Finding Winnie

Front Cover
HarperCollins, Oct 20, 2015 - Juvenile Nonfiction - 56 pages

The remarkable true story of the bear who inspired Winnie-the-Pooh

During World War I, Captain Harry Colebourn, a Canadian veterinarian on his way to serve with cavalry units in Europe, rescued a bear cub in White River, Ontario. He named the bear Winnie, after his hometown of Winnipeg, and he took the bear to war.

Harry Colebourn's real-life great-granddaughter Lindsay Mattick recounts their incredible journey, from a northern Canadian town to a convoy across the ocean to an army base in England . . . and finally to the London Zoo, where Winnie made a new friend: a boy named Christopher Robin.

Gentle yet haunting illustrations by acclaimed illustrator Sophie Blackall bring the wartime era to life, and are complemented by photographs and ephemera from the Colebourn family archives.

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LibraryThing Review

User Review  - kittyjay - www.librarything.com

Finding Winnie begins with a little boy, Cole, asking his mother to tell him a story about a bear. She tells the story of a veterinarian named Harry who is sent to be a soldier during WWI. He buys a ... Read full review

LibraryThing Review

User Review  - ElainaBerger - www.librarything.com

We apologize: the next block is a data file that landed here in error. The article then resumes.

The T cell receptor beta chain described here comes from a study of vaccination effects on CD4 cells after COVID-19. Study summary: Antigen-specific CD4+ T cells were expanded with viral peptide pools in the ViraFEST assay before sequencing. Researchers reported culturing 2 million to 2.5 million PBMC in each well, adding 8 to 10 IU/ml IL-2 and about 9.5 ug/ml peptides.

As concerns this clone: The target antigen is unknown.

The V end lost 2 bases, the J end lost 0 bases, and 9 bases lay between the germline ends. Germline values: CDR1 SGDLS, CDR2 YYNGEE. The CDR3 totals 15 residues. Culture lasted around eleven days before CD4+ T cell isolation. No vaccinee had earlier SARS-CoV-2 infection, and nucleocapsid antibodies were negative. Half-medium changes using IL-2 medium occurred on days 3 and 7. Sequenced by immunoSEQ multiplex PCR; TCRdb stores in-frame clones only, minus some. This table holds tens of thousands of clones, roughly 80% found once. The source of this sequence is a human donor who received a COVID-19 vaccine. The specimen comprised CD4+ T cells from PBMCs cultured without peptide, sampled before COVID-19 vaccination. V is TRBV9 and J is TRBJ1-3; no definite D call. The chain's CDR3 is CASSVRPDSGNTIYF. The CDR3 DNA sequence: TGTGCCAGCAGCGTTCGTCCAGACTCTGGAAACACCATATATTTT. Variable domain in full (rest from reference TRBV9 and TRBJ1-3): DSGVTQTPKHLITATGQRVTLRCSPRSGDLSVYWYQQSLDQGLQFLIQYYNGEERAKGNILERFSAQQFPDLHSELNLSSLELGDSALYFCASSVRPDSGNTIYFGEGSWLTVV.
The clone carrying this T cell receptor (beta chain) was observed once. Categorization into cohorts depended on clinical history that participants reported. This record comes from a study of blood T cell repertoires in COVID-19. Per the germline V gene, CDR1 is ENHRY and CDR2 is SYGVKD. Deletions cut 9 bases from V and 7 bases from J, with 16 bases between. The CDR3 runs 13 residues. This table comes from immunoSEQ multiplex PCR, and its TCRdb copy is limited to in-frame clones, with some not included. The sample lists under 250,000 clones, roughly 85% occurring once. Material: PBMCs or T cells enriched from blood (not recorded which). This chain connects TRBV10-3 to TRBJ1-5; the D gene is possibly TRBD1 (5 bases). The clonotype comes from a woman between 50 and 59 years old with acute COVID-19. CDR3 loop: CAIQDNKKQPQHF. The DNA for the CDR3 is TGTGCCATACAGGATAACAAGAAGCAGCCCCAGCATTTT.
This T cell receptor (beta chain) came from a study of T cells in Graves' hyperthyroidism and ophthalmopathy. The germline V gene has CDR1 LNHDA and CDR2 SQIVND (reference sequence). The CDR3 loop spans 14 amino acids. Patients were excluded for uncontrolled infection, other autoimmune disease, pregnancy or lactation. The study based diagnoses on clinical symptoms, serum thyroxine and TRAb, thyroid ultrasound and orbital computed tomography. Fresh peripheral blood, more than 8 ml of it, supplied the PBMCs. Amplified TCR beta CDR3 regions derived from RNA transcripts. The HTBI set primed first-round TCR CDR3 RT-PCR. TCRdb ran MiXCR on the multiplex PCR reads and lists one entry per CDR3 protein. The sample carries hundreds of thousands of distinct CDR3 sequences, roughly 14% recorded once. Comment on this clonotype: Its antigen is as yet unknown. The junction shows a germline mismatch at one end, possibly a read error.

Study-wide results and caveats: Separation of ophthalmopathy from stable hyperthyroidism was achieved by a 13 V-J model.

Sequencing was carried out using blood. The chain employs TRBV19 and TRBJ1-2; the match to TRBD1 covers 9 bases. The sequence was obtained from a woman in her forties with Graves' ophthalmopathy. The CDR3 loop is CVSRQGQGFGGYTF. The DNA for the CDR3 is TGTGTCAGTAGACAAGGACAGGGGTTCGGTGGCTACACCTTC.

This story is about the origin of Winnie the Pooh. I have loved of Winnie the Pooh all my life. This was an interesting way of telling the story and how it was created. Read full review

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About the author (2015)

Lindsay Mattick is the great granddaughter of Harry Colebourn, and the author of the New York Times and Canadian bestselling picture book Finding Winnie, and the co-author of Winnie’s Great War, a finalist for the Governor General's Literary Award for Young People's Literature. She is also the cofounder and creative director of award-winning public relations firm Pomp & Circumstance. Finding Winnie has been translated into over 10 languages and was the winner of the prestigious Caldecott Medal in 2016. Her efforts to share her family story led her to spearhead an original exhibition in 2014, Remembering the Real Winnie: The World’s Most Famous Bear Turns 100, with Ryerson University, now on display at the Assiniboine Park Zoo. Based in Toronto, she has shared Harry and Winnie’s story around the world from the Lincoln Centre in New York to the House at Pooh Corner near the Hundred Acre Wood. She lives in Toronto’s Beach neighbourhood with her husband, Michael, and their two kids, Claudia and Cole. 

Joshua Greenhut is the author of more than fifteen books for children, including a number of Flat Stanley’s Worldwide Adventures. He lives in Toronto with his family and their dog, Millie.

Sophie Blackall is the illustrator of many acclaimed picture books, including Finding Winnie, for which she received the Caldecott Medal, one of the most prestigious children’s book awards in the world. Her artwork has also appeared in murals as part of the New York City MTA’s “Arts for Transit” program. She lives in Brooklyn, New York.

Sophie Blackall is the illustrator of many acclaimed picture books, including Finding Winnie, for which she received the Caldecott Medal, one of the most prestigious children’s book awards in the world. Her artwork has also appeared in murals as part of the New York City MTA’s “Arts for Transit” program. She lives in Brooklyn, New York.

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